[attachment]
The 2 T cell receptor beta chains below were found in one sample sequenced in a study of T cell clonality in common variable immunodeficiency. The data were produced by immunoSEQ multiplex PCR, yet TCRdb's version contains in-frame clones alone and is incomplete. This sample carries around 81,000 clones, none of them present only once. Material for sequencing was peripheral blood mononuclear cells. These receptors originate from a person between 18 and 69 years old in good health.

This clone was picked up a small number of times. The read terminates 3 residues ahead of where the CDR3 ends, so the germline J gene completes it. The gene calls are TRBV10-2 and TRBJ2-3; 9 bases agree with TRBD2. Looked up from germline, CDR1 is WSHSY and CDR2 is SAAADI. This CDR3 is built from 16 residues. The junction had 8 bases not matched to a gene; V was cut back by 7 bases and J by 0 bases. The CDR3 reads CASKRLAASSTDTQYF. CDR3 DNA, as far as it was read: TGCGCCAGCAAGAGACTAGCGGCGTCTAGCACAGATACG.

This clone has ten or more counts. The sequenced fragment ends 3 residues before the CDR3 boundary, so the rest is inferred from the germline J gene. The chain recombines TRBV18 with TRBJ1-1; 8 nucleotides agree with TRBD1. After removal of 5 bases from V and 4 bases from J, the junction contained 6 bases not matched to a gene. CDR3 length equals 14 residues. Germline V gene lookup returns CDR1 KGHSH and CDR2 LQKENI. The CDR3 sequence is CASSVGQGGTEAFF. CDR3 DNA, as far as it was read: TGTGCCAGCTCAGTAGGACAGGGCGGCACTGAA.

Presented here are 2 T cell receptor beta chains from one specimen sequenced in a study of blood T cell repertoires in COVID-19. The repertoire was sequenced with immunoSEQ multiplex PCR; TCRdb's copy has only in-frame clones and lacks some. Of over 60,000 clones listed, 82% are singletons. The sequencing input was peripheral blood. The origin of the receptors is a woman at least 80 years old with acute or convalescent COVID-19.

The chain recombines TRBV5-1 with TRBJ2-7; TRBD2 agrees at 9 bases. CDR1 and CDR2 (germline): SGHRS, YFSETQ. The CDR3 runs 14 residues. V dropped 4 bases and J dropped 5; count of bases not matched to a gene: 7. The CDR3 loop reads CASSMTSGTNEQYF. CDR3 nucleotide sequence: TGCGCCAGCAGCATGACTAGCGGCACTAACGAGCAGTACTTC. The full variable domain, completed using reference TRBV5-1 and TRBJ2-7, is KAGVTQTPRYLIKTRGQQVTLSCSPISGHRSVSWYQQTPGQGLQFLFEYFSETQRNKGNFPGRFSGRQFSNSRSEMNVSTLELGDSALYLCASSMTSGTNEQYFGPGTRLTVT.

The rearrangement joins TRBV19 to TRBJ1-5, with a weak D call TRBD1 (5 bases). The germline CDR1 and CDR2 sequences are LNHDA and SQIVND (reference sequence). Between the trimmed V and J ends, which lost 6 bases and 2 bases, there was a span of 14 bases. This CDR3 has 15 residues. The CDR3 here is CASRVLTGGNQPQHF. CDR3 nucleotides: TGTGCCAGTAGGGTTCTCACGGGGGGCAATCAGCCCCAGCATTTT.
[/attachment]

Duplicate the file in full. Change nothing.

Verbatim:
The 2 T cell receptor beta chains below were found in one sample sequenced in a study of T cell clonality in common variable immunodeficiency. The data were produced by immunoSEQ multiplex PCR, yet TCRdb's version contains in-frame clones alone and is incomplete. This sample carries around 81,000 clones, none of them present only once. Material for sequencing was peripheral blood mononuclear cells. These receptors originate from a person between 18 and 69 years old in good health.

This clone was picked up a small number of times. The read terminates 3 residues ahead of where the CDR3 ends, so the germline J gene completes it. The gene calls are TRBV10-2 and TRBJ2-3; 9 bases agree with TRBD2. Looked up from germline, CDR1 is WSHSY and CDR2 is SAAADI. This CDR3 is built from 16 residues. The junction had 8 bases not matched to a gene; V was cut back by 7 bases and J by 0 bases. The CDR3 reads CASKRLAASSTDTQYF. CDR3 DNA, as far as it was read: TGCGCCAGCAAGAGACTAGCGGCGTCTAGCACAGATACG.

This clone has ten or more counts. The sequenced fragment ends 3 residues before the CDR3 boundary, so the rest is inferred from the germline J gene. The chain recombines TRBV18 with TRBJ1-1; 8 nucleotides agree with TRBD1. After removal of 5 bases from V and 4 bases from J, the junction contained 6 bases not matched to a gene. CDR3 length equals 14 residues. Germline V gene lookup returns CDR1 KGHSH and CDR2 LQKENI. The CDR3 sequence is CASSVGQGGTEAFF. CDR3 DNA, as far as it was read: TGTGCCAGCTCAGTAGGACAGGGCGGCACTGAA.

Presented here are 2 T cell receptor beta chains from one specimen sequenced in a study of blood T cell repertoires in COVID-19. The repertoire was sequenced with immunoSEQ multiplex PCR; TCRdb's copy has only in-frame clones and lacks some. Of over 60,000 clones listed, 82% are singletons. The sequencing input was peripheral blood. The origin of the receptors is a woman at least 80 years old with acute or convalescent COVID-19.

The chain recombines TRBV5-1 with TRBJ2-7; TRBD2 agrees at 9 bases. CDR1 and CDR2 (germline): SGHRS, YFSETQ. The CDR3 runs 14 residues. V dropped 4 bases and J dropped 5; count of bases not matched to a gene: 7. The CDR3 loop reads CASSMTSGTNEQYF. CDR3 nucleotide sequence: TGCGCCAGCAGCATGACTAGCGGCACTAACGAGCAGTACTTC. The full variable domain, completed using reference TRBV5-1 and TRBJ2-7, is KAGVTQTPRYLIKTRGQQVTLSCSPISGHRSVSWYQQTPGQGLQFLFEYFSETQRNKGNFPGRFSGRQFSNSRSEMNVSTLELGDSALYLCASSMTSGTNEQYFGPGTRLTVT.

The rearrangement joins TRBV19 to TRBJ1-5, with a weak D call TRBD1 (5 bases). The germline CDR1 and CDR2 sequences are LNHDA and SQIVND (reference sequence). Between the trimmed V and J ends, which lost 6 bases and 2 bases, there was a span of 14 bases. This CDR3 has 15 residues. The CDR3 here is CASRVLTGGNQPQHF. CDR3 nucleotides: TGTGCCAGTAGGGTTCTCACGGGGGGCAATCAGCCCCAGCATTTT.